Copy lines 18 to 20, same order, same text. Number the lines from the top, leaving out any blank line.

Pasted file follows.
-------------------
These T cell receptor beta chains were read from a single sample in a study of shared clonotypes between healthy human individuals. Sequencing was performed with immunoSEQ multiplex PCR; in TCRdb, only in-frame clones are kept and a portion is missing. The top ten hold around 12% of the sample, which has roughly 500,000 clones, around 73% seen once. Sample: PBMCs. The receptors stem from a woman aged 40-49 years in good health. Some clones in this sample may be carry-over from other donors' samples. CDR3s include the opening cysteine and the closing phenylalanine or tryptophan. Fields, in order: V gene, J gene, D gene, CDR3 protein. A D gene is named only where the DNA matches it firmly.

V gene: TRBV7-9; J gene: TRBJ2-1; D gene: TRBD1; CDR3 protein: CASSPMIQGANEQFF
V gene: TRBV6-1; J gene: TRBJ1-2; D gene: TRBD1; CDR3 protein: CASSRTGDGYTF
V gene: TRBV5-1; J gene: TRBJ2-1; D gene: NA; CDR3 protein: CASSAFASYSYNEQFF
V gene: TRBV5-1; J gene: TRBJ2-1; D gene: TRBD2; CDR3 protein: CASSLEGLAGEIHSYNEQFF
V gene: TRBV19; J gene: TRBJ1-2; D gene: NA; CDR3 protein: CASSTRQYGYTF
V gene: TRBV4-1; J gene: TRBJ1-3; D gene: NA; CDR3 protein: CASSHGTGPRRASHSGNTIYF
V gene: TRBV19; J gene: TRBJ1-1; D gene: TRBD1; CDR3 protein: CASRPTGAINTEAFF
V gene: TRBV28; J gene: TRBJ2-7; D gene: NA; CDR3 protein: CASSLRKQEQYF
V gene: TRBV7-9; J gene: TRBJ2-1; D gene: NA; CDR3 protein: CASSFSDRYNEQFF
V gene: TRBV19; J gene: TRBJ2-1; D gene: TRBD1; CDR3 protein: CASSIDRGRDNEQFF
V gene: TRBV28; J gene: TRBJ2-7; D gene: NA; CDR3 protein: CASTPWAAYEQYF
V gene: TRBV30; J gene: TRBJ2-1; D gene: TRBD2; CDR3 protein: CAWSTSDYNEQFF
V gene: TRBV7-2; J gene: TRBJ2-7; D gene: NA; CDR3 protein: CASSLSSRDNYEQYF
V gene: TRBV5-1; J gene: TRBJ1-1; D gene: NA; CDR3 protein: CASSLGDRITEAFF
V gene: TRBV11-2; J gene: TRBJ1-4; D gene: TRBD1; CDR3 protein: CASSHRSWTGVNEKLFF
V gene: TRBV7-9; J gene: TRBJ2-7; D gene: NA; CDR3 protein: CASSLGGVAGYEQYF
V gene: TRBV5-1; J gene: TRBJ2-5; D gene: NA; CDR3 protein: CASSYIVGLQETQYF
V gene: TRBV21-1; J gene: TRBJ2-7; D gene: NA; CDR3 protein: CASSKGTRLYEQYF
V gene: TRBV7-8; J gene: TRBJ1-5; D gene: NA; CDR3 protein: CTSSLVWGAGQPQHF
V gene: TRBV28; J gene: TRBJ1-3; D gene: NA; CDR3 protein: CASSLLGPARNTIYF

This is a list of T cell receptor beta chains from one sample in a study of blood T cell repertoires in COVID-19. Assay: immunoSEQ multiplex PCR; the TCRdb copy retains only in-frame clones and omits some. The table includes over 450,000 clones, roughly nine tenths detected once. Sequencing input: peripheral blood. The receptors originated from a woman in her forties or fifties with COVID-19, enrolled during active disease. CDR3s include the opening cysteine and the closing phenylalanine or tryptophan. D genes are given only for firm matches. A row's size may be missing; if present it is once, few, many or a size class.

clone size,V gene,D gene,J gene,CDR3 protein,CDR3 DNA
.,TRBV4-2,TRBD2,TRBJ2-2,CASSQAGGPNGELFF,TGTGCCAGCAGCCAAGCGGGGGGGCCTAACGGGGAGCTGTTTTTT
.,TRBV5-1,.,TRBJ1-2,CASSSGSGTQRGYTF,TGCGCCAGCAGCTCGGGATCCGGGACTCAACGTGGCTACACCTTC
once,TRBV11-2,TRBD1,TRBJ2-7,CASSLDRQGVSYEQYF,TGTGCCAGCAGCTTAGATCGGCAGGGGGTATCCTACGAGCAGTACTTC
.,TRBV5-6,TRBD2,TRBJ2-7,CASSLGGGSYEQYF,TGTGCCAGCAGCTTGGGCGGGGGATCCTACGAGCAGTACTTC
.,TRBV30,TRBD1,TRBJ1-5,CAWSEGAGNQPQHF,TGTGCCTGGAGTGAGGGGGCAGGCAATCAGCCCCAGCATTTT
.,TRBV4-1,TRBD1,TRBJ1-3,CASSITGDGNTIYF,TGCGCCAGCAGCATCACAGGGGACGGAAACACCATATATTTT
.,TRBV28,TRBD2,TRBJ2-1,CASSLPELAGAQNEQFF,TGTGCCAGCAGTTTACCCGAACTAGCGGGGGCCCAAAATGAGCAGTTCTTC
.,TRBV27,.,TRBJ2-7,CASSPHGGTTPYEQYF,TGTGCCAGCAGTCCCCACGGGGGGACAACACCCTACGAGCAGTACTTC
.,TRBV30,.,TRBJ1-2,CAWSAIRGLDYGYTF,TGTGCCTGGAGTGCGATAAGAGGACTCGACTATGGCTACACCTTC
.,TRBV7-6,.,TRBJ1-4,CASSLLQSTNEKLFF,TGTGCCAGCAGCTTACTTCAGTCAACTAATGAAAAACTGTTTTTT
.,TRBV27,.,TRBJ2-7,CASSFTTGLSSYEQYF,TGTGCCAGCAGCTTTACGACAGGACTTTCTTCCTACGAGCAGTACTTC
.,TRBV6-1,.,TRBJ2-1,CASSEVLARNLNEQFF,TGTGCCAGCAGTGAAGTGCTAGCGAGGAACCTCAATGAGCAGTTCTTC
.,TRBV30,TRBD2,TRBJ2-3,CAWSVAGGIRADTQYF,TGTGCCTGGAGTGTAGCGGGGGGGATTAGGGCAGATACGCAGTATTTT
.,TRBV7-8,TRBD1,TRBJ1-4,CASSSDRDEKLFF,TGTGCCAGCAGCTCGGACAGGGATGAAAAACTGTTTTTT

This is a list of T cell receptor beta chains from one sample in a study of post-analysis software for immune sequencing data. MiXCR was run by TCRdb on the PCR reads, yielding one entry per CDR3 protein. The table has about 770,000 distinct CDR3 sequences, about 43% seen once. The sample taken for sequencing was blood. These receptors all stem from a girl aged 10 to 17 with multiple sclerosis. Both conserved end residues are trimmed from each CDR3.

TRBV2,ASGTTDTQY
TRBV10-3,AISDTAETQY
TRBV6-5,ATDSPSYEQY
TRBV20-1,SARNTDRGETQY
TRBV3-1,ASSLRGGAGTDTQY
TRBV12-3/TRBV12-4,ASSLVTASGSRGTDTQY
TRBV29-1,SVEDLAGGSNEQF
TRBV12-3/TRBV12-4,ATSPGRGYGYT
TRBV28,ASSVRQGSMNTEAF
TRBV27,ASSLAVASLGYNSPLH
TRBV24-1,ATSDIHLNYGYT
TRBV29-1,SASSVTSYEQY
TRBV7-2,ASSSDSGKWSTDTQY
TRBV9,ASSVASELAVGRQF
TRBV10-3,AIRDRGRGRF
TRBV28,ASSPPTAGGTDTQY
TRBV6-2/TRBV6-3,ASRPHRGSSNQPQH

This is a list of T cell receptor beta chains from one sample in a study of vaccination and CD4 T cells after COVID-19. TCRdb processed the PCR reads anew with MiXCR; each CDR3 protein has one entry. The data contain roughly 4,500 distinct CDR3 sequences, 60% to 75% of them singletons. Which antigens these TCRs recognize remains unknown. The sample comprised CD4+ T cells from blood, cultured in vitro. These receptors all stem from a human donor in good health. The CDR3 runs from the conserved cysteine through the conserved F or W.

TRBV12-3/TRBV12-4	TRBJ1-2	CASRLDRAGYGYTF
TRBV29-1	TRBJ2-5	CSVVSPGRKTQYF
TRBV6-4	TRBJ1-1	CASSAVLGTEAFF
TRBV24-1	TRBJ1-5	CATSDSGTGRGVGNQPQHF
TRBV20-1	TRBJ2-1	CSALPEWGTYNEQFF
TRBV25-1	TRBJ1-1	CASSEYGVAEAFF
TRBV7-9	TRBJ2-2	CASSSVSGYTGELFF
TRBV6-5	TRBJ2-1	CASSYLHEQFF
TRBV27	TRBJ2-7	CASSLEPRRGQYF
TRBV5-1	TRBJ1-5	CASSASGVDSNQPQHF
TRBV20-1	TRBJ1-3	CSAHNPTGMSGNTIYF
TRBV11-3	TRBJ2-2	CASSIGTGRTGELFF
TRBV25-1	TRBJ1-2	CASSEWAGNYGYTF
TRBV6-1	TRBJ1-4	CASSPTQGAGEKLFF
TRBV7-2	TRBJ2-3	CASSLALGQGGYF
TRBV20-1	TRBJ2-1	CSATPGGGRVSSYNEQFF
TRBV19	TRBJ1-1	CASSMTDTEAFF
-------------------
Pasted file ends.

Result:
V gene: TRBV5-1; J gene: TRBJ2-5; D gene: NA; CDR3 protein: CASSYIVGLQETQYF
V gene: TRBV21-1; J gene: TRBJ2-7; D gene: NA; CDR3 protein: CASSKGTRLYEQYF
V gene: TRBV7-8; J gene: TRBJ1-5; D gene: NA; CDR3 protein: CTSSLVWGAGQPQHF